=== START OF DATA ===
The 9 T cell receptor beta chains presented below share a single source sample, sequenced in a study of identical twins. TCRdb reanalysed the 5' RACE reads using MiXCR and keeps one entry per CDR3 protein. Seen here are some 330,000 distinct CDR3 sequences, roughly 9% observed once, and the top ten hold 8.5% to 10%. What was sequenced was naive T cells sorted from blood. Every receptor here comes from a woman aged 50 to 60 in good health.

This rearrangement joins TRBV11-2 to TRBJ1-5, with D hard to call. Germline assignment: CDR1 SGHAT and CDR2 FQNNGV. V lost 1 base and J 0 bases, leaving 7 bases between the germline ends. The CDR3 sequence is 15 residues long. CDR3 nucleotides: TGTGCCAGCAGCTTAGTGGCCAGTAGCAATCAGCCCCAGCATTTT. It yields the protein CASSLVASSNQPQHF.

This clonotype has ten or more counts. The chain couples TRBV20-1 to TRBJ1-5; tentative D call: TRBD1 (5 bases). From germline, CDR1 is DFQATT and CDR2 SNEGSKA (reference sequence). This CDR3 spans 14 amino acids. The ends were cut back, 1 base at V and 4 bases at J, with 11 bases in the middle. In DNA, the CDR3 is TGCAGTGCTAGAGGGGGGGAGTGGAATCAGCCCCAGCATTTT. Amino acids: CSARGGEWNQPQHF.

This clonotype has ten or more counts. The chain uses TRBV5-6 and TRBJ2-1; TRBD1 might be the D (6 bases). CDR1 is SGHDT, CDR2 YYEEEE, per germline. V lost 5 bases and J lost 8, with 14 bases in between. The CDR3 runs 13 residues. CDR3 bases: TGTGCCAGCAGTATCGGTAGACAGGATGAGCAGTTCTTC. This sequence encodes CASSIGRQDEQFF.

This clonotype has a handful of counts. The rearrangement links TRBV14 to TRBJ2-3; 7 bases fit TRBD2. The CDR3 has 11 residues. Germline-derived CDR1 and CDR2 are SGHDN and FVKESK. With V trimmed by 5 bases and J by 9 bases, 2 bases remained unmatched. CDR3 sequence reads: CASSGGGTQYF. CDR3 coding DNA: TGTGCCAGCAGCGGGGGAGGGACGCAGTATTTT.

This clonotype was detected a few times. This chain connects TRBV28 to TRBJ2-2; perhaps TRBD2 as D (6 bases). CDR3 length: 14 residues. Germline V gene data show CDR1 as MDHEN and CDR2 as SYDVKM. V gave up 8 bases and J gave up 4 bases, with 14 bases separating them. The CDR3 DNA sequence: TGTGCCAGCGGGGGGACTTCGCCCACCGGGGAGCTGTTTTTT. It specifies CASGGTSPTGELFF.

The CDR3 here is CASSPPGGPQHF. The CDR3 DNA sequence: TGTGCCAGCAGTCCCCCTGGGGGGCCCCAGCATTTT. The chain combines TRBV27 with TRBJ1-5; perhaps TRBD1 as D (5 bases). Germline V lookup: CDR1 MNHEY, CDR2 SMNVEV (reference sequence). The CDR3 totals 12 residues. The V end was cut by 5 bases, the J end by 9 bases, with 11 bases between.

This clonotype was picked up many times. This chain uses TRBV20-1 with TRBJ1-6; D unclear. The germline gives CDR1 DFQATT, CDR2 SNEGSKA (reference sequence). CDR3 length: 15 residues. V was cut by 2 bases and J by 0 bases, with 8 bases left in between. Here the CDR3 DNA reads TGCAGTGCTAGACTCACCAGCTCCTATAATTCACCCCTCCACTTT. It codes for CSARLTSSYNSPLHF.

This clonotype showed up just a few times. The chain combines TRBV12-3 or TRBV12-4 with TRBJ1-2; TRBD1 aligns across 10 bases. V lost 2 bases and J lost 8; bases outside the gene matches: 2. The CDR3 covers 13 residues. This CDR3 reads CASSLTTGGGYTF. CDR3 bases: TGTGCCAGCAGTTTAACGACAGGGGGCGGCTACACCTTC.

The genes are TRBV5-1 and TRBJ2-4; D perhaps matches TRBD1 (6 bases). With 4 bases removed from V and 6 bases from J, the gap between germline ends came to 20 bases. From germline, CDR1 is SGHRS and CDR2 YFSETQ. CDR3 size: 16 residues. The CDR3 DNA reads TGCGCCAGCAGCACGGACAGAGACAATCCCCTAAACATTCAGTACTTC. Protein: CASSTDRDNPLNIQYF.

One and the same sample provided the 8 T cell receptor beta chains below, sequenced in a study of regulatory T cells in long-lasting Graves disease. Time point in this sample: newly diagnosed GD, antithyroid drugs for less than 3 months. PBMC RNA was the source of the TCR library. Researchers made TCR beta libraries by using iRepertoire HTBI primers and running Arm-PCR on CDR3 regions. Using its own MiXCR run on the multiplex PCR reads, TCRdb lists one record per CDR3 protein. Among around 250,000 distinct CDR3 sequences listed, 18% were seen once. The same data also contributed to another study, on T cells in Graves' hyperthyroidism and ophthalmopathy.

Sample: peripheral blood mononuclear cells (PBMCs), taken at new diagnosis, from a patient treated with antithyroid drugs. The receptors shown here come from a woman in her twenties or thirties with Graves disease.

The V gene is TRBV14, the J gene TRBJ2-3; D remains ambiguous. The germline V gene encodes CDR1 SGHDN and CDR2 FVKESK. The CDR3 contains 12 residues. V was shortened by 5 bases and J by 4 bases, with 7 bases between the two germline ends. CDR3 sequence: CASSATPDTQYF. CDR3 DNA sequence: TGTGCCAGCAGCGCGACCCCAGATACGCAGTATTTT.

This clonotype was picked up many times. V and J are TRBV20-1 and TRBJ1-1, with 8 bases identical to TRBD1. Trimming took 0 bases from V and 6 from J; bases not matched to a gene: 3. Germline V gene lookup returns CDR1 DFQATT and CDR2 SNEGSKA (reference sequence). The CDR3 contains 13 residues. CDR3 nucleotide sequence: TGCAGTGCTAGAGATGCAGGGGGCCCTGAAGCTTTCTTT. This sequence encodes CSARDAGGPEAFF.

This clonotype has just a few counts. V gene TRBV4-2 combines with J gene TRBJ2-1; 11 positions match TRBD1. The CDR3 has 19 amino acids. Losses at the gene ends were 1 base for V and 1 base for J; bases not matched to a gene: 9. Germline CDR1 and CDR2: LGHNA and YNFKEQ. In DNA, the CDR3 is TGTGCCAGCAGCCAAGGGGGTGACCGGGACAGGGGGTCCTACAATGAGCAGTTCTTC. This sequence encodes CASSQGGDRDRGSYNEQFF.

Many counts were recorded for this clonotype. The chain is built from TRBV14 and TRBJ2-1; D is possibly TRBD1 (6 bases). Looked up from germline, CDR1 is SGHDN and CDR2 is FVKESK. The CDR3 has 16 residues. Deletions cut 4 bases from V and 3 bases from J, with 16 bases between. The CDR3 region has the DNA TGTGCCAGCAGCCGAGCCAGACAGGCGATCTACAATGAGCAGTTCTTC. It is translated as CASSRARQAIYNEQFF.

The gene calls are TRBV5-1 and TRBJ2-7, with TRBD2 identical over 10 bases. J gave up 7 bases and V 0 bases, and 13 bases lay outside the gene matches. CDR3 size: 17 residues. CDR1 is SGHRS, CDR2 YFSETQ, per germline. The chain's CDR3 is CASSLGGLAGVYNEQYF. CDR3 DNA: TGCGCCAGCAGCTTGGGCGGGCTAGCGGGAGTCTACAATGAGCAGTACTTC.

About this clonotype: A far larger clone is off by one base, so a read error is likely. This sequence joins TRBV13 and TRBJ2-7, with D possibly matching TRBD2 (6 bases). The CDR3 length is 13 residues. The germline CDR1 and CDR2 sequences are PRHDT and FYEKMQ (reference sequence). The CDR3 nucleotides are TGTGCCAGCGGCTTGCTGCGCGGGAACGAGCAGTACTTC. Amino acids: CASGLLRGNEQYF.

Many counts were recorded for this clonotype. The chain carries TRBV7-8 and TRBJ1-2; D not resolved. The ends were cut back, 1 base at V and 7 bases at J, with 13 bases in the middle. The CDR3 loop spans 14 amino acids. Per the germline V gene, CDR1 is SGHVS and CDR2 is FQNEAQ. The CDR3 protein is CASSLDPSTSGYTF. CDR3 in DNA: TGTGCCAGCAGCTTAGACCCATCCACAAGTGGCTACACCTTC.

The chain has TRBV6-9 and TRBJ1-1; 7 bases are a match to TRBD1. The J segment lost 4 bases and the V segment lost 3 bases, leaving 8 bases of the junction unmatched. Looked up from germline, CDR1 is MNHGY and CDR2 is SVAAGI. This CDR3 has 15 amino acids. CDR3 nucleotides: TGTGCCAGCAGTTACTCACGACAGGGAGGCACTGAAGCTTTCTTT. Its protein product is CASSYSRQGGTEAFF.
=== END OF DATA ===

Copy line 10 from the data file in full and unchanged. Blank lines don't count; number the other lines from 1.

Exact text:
The genes are TRBV5-1 and TRBJ2-4; D perhaps matches TRBD1 (6 bases). With 4 bases removed from V and 6 bases from J, the gap between germline ends came to 20 bases. From germline, CDR1 is SGHRS and CDR2 YFSETQ. CDR3 size: 16 residues. The CDR3 DNA reads TGCGCCAGCAGCACGGACAGAGACAATCCCCTAAACATTCAGTACTTC. Protein: CASSTDRDNPLNIQYF.